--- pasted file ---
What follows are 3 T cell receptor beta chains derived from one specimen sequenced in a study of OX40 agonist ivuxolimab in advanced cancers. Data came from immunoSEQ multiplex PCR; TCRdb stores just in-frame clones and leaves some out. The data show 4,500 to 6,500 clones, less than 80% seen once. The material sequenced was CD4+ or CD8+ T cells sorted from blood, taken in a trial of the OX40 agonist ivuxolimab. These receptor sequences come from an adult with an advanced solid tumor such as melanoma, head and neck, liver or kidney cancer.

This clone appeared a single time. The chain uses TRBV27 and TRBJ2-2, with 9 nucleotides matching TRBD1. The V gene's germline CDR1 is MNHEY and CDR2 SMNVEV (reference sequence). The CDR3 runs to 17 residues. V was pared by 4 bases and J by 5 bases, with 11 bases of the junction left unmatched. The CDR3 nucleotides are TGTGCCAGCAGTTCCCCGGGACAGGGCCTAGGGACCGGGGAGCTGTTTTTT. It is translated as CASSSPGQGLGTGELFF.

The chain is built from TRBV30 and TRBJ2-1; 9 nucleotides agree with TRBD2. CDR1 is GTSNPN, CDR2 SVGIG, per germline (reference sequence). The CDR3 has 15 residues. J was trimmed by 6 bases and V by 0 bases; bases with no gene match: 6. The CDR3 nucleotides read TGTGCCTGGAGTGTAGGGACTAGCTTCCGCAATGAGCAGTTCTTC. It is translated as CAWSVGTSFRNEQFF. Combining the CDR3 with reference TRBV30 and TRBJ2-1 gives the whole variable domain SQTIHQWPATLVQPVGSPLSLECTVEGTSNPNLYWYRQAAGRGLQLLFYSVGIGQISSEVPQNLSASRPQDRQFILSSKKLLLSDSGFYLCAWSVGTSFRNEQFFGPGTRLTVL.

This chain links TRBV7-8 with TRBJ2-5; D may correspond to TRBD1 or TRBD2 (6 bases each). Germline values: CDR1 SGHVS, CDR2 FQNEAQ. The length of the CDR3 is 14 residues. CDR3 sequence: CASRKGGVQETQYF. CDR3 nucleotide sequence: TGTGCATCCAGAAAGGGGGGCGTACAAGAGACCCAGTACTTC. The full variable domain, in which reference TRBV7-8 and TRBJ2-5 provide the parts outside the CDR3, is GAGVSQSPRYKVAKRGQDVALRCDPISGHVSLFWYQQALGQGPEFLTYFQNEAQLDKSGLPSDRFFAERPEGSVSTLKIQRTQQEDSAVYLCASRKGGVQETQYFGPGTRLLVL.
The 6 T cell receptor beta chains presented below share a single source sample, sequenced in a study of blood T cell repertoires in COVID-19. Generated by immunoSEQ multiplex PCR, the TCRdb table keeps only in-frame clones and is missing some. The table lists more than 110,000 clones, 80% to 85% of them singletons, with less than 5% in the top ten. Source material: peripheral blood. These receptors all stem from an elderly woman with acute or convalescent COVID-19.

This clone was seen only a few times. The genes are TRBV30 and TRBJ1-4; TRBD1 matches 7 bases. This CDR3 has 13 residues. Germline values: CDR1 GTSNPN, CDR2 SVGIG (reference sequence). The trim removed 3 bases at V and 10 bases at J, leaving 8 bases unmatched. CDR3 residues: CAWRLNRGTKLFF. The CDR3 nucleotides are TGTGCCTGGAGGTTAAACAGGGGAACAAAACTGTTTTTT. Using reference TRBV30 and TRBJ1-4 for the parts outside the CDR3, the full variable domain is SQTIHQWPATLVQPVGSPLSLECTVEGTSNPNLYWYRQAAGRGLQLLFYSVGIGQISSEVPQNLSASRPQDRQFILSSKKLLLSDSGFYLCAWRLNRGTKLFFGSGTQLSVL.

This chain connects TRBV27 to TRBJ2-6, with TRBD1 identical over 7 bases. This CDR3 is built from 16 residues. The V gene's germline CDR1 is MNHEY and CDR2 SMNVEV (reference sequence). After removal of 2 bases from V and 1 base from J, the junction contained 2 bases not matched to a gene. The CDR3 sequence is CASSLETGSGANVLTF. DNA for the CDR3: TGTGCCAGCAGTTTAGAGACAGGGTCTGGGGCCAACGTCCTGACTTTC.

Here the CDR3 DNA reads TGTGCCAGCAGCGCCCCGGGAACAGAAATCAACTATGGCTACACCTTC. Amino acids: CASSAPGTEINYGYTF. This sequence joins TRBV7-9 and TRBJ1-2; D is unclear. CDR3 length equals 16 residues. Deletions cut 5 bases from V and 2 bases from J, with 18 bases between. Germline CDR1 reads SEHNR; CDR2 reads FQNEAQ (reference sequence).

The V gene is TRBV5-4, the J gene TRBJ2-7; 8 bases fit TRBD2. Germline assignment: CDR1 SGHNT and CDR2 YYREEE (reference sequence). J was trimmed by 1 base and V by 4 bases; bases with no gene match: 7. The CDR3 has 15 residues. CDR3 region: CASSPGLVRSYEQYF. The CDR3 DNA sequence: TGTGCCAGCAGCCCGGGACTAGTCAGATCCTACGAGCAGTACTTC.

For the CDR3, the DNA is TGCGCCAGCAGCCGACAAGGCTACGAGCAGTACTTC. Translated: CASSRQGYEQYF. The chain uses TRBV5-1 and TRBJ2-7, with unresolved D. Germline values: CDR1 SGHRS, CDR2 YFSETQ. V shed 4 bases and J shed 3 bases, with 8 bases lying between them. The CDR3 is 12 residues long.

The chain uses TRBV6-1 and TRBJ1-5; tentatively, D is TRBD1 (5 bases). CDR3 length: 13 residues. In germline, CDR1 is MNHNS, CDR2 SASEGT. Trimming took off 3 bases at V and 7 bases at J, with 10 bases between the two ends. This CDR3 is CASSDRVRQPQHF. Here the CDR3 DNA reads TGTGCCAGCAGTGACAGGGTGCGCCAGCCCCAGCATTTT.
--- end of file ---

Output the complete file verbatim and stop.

What follows are 3 T cell receptor beta chains derived from one specimen sequenced in a study of OX40 agonist ivuxolimab in advanced cancers. Data came from immunoSEQ multiplex PCR; TCRdb stores just in-frame clones and leaves some out. The data show 4,500 to 6,500 clones, less than 80% seen once. The material sequenced was CD4+ or CD8+ T cells sorted from blood, taken in a trial of the OX40 agonist ivuxolimab. These receptor sequences come from an adult with an advanced solid tumor such as melanoma, head and neck, liver or kidney cancer.

This clone appeared a single time. The chain uses TRBV27 and TRBJ2-2, with 9 nucleotides matching TRBD1. The V gene's germline CDR1 is MNHEY and CDR2 SMNVEV (reference sequence). The CDR3 runs to 17 residues. V was pared by 4 bases and J by 5 bases, with 11 bases of the junction left unmatched. The CDR3 nucleotides are TGTGCCAGCAGTTCCCCGGGACAGGGCCTAGGGACCGGGGAGCTGTTTTTT. It is translated as CASSSPGQGLGTGELFF.

The chain is built from TRBV30 and TRBJ2-1; 9 nucleotides agree with TRBD2. CDR1 is GTSNPN, CDR2 SVGIG, per germline (reference sequence). The CDR3 has 15 residues. J was trimmed by 6 bases and V by 0 bases; bases with no gene match: 6. The CDR3 nucleotides read TGTGCCTGGAGTGTAGGGACTAGCTTCCGCAATGAGCAGTTCTTC. It is translated as CAWSVGTSFRNEQFF. Combining the CDR3 with reference TRBV30 and TRBJ2-1 gives the whole variable domain SQTIHQWPATLVQPVGSPLSLECTVEGTSNPNLYWYRQAAGRGLQLLFYSVGIGQISSEVPQNLSASRPQDRQFILSSKKLLLSDSGFYLCAWSVGTSFRNEQFFGPGTRLTVL.

This chain links TRBV7-8 with TRBJ2-5; D may correspond to TRBD1 or TRBD2 (6 bases each). Germline values: CDR1 SGHVS, CDR2 FQNEAQ. The length of the CDR3 is 14 residues. CDR3 sequence: CASRKGGVQETQYF. CDR3 nucleotide sequence: TGTGCATCCAGAAAGGGGGGCGTACAAGAGACCCAGTACTTC. The full variable domain, in which reference TRBV7-8 and TRBJ2-5 provide the parts outside the CDR3, is GAGVSQSPRYKVAKRGQDVALRCDPISGHVSLFWYQQALGQGPEFLTYFQNEAQLDKSGLPSDRFFAERPEGSVSTLKIQRTQQEDSAVYLCASRKGGVQETQYFGPGTRLLVL.
The 6 T cell receptor beta chains presented below share a single source sample, sequenced in a study of blood T cell repertoires in COVID-19. Generated by immunoSEQ multiplex PCR, the TCRdb table keeps only in-frame clones and is missing some. The table lists more than 110,000 clones, 80% to 85% of them singletons, with less than 5% in the top ten. Source material: peripheral blood. These receptors all stem from an elderly woman with acute or convalescent COVID-19.

This clone was seen only a few times. The genes are TRBV30 and TRBJ1-4; TRBD1 matches 7 bases. This CDR3 has 13 residues. Germline values: CDR1 GTSNPN, CDR2 SVGIG (reference sequence). The trim removed 3 bases at V and 10 bases at J, leaving 8 bases unmatched. CDR3 residues: CAWRLNRGTKLFF. The CDR3 nucleotides are TGTGCCTGGAGGTTAAACAGGGGAACAAAACTGTTTTTT. Using reference TRBV30 and TRBJ1-4 for the parts outside the CDR3, the full variable domain is SQTIHQWPATLVQPVGSPLSLECTVEGTSNPNLYWYRQAAGRGLQLLFYSVGIGQISSEVPQNLSASRPQDRQFILSSKKLLLSDSGFYLCAWRLNRGTKLFFGSGTQLSVL.

This chain connects TRBV27 to TRBJ2-6, with TRBD1 identical over 7 bases. This CDR3 is built from 16 residues. The V gene's germline CDR1 is MNHEY and CDR2 SMNVEV (reference sequence). After removal of 2 bases from V and 1 base from J, the junction contained 2 bases not matched to a gene. The CDR3 sequence is CASSLETGSGANVLTF. DNA for the CDR3: TGTGCCAGCAGTTTAGAGACAGGGTCTGGGGCCAACGTCCTGACTTTC.

Here the CDR3 DNA reads TGTGCCAGCAGCGCCCCGGGAACAGAAATCAACTATGGCTACACCTTC. Amino acids: CASSAPGTEINYGYTF. This sequence joins TRBV7-9 and TRBJ1-2; D is unclear. CDR3 length equals 16 residues. Deletions cut 5 bases from V and 2 bases from J, with 18 bases between. Germline CDR1 reads SEHNR; CDR2 reads FQNEAQ (reference sequence).

The V gene is TRBV5-4, the J gene TRBJ2-7; 8 bases fit TRBD2. Germline assignment: CDR1 SGHNT and CDR2 YYREEE (reference sequence). J was trimmed by 1 base and V by 4 bases; bases with no gene match: 7. The CDR3 has 15 residues. CDR3 region: CASSPGLVRSYEQYF. The CDR3 DNA sequence: TGTGCCAGCAGCCCGGGACTAGTCAGATCCTACGAGCAGTACTTC.

For the CDR3, the DNA is TGCGCCAGCAGCCGACAAGGCTACGAGCAGTACTTC. Translated: CASSRQGYEQYF. The chain uses TRBV5-1 and TRBJ2-7, with unresolved D. Germline values: CDR1 SGHRS, CDR2 YFSETQ. V shed 4 bases and J shed 3 bases, with 8 bases lying between them. The CDR3 is 12 residues long.

The chain uses TRBV6-1 and TRBJ1-5; tentatively, D is TRBD1 (5 bases). CDR3 length: 13 residues. In germline, CDR1 is MNHNS, CDR2 SASEGT. Trimming took off 3 bases at V and 7 bases at J, with 10 bases between the two ends. This CDR3 is CASSDRVRQPQHF. Here the CDR3 DNA reads TGTGCCAGCAGTGACAGGGTGCGCCAGCCCCAGCATTTT.